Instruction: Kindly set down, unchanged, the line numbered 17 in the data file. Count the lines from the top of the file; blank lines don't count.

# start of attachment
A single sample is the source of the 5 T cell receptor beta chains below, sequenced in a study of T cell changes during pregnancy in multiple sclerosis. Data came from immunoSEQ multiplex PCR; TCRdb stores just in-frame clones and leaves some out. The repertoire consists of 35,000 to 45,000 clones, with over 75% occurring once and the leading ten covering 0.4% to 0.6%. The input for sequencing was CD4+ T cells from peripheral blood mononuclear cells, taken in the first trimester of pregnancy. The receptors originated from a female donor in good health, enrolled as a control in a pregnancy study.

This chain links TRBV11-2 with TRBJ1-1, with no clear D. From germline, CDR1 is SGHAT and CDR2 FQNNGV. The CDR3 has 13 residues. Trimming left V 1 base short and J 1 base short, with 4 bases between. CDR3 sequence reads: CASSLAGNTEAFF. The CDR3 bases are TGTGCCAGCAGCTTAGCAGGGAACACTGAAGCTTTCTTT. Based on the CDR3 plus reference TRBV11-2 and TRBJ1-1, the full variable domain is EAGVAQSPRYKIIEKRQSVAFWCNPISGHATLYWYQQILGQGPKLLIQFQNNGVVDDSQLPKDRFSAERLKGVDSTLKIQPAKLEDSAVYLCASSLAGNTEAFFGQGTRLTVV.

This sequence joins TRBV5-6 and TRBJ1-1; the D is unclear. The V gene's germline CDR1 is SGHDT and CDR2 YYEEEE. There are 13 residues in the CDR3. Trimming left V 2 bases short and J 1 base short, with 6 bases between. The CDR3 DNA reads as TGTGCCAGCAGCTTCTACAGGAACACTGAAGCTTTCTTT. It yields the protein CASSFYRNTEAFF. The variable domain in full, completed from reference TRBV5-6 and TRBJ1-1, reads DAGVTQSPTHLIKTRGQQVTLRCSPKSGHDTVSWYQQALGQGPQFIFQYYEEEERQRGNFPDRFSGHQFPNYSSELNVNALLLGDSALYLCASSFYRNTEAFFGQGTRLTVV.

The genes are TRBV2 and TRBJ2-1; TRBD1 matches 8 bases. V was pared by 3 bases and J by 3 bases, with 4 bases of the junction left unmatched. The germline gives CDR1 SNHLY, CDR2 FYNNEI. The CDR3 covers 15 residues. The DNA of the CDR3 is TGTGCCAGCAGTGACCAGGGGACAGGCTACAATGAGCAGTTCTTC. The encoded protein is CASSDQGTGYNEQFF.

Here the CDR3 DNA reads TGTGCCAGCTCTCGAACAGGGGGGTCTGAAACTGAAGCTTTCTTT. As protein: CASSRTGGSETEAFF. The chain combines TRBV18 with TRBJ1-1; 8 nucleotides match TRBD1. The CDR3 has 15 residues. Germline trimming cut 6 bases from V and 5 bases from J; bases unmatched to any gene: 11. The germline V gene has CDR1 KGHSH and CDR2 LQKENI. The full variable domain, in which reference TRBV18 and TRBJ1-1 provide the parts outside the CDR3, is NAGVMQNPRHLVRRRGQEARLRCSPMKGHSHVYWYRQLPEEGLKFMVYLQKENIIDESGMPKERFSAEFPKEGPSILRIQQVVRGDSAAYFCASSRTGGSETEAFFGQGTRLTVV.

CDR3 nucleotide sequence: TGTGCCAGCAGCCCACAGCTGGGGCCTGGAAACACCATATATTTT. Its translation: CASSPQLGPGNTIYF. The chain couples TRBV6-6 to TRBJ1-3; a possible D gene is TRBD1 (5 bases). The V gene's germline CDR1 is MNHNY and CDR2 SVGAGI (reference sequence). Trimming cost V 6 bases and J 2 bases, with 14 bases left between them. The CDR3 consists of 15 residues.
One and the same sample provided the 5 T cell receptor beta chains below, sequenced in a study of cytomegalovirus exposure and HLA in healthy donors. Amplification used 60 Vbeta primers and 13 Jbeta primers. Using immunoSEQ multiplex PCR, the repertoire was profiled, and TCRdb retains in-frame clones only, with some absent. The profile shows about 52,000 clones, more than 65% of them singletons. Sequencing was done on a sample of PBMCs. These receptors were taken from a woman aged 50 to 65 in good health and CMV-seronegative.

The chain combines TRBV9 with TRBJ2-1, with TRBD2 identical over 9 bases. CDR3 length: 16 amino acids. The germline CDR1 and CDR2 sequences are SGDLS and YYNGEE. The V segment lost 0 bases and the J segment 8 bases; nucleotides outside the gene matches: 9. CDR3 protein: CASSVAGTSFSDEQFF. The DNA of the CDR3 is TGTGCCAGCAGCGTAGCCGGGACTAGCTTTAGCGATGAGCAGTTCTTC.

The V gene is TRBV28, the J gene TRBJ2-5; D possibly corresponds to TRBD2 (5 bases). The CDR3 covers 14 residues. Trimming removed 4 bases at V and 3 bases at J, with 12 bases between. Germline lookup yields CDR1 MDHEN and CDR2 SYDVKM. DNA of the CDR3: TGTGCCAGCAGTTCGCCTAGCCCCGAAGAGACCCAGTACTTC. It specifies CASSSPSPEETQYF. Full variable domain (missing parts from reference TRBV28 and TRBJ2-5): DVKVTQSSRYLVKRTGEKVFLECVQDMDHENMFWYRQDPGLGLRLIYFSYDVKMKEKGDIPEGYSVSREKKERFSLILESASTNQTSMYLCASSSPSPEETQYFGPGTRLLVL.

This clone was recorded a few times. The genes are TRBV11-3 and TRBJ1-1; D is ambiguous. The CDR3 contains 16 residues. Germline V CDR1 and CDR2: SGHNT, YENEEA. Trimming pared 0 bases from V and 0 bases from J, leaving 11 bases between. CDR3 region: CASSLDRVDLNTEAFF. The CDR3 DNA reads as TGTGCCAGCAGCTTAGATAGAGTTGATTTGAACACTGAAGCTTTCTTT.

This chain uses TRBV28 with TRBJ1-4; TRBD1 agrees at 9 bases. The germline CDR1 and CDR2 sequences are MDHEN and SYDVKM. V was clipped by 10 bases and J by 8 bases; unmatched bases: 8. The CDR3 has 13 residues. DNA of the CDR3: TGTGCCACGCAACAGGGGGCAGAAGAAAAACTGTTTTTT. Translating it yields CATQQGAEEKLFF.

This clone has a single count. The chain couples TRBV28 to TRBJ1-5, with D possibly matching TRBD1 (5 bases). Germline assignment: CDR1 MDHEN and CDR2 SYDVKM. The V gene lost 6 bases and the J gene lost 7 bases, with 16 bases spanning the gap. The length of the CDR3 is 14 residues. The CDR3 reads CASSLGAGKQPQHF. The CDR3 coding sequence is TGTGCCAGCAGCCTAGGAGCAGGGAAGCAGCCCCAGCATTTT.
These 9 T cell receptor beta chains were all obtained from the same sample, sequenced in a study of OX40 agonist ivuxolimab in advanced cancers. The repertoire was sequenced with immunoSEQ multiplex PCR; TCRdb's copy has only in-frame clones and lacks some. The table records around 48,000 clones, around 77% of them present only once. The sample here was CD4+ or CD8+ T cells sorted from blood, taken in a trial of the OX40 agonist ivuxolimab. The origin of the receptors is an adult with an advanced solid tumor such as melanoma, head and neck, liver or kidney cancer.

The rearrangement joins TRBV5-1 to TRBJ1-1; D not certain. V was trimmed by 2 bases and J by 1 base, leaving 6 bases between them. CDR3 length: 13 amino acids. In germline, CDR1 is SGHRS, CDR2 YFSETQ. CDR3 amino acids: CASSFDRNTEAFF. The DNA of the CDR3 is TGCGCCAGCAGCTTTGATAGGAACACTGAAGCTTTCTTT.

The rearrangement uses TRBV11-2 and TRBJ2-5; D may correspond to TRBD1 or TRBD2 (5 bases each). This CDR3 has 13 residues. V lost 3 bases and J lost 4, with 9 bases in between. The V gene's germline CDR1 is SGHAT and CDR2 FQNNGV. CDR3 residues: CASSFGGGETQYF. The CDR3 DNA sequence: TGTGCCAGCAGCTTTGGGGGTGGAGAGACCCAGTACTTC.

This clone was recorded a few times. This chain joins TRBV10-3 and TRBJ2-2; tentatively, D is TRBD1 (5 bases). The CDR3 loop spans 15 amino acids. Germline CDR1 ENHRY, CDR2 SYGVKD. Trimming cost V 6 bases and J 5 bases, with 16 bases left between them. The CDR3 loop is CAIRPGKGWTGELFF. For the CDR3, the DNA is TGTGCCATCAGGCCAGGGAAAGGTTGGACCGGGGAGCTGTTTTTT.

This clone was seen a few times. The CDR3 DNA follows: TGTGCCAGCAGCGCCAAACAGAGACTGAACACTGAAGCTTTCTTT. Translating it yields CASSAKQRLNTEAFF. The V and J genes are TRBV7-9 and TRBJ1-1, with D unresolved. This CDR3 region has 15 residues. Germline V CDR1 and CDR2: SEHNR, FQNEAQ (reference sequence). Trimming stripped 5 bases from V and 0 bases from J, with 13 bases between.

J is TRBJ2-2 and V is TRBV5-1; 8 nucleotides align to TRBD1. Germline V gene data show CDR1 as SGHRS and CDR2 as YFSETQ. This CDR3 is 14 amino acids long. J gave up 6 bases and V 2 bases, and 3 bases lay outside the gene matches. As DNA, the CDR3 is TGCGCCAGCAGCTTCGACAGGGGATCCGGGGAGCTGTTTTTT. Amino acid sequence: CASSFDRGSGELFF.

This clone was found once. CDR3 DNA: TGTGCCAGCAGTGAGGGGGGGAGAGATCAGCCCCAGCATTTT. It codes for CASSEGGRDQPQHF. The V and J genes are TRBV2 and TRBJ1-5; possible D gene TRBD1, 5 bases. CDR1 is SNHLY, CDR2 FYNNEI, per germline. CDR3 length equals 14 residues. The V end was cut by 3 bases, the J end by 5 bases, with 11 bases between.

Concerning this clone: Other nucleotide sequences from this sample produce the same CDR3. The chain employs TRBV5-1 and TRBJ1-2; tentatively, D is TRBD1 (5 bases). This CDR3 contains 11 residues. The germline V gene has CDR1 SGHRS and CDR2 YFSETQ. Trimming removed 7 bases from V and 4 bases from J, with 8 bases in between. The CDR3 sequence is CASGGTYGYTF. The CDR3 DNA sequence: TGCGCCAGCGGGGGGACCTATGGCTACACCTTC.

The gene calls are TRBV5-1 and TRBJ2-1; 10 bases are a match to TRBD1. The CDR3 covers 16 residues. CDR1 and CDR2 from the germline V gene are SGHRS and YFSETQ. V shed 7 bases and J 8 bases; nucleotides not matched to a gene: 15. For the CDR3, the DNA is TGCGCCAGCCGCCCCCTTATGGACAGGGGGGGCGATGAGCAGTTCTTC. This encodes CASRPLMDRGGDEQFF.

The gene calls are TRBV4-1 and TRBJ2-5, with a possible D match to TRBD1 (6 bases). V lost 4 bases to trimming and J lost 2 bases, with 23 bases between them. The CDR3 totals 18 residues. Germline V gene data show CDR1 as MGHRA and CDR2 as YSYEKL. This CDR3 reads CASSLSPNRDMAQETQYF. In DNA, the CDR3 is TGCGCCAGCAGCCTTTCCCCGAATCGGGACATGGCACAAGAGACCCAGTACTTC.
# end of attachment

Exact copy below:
This clone was seen a few times. The CDR3 DNA follows: TGTGCCAGCAGCGCCAAACAGAGACTGAACACTGAAGCTTTCTTT. Translating it yields CASSAKQRLNTEAFF. The V and J genes are TRBV7-9 and TRBJ1-1, with D unresolved. This CDR3 region has 15 residues. Germline V CDR1 and CDR2: SEHNR, FQNEAQ (reference sequence). Trimming stripped 5 bases from V and 0 bases from J, with 13 bases between.